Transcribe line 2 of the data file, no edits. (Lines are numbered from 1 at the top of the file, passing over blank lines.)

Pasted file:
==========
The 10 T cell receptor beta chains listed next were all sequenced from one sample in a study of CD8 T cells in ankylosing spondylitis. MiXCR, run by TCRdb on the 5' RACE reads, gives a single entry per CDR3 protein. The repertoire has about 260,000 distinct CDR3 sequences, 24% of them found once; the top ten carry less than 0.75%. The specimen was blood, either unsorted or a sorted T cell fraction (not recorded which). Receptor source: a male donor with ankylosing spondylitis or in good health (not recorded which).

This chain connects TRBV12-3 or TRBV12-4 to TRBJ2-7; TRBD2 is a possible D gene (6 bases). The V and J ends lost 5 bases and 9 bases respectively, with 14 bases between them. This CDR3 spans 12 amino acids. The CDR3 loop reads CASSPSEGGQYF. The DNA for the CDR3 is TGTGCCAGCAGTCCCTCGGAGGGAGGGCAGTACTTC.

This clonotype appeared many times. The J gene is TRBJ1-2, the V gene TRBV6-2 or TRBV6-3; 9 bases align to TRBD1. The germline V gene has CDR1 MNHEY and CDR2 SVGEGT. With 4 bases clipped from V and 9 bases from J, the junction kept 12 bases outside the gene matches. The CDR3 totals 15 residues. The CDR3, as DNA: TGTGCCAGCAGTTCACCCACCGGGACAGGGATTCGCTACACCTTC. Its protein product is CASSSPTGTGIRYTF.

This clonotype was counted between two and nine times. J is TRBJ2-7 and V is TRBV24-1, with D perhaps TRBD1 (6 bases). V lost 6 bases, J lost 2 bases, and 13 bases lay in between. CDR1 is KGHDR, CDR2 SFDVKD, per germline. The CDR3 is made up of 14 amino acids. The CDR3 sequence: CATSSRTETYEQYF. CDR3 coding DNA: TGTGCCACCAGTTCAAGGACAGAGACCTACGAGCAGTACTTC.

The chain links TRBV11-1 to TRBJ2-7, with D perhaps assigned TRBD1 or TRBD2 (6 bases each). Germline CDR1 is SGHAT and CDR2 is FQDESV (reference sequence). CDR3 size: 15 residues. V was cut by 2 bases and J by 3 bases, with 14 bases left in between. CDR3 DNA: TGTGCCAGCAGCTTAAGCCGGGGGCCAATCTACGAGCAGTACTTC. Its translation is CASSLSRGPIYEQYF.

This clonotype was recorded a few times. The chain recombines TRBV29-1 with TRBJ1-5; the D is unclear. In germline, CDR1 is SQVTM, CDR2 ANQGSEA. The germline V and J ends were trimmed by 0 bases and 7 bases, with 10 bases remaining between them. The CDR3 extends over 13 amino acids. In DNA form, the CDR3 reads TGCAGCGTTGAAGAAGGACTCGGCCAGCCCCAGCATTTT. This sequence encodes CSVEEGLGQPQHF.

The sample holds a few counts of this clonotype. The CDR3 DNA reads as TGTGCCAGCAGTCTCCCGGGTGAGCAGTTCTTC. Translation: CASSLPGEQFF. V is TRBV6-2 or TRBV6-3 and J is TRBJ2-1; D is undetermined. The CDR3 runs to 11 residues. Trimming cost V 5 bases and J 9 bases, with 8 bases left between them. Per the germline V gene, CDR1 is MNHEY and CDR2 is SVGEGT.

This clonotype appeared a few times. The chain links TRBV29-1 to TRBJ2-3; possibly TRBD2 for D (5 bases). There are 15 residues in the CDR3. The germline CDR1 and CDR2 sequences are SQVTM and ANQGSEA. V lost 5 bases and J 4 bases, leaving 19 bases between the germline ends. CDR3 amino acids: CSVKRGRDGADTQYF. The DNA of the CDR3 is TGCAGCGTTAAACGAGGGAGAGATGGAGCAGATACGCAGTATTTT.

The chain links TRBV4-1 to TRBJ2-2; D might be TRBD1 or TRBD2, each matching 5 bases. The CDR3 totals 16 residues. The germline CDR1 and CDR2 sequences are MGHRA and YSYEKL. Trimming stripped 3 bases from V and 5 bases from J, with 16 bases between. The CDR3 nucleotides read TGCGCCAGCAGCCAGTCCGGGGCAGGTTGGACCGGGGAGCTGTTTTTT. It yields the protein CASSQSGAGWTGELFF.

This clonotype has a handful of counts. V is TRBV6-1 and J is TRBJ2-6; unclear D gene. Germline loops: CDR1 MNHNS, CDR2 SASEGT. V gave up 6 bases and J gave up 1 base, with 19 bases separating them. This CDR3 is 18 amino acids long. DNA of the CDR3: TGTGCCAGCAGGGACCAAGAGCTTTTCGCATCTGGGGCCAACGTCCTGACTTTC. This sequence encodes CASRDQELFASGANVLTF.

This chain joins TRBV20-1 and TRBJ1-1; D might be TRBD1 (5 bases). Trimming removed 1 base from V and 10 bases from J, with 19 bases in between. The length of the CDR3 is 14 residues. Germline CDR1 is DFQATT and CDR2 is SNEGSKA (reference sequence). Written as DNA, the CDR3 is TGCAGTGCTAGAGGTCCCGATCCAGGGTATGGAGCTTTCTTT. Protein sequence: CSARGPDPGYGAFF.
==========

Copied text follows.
This chain connects TRBV12-3 or TRBV12-4 to TRBJ2-7; TRBD2 is a possible D gene (6 bases). The V and J ends lost 5 bases and 9 bases respectively, with 14 bases between them. This CDR3 spans 12 amino acids. The CDR3 loop reads CASSPSEGGQYF. The DNA for the CDR3 is TGTGCCAGCAGTCCCTCGGAGGGAGGGCAGTACTTC.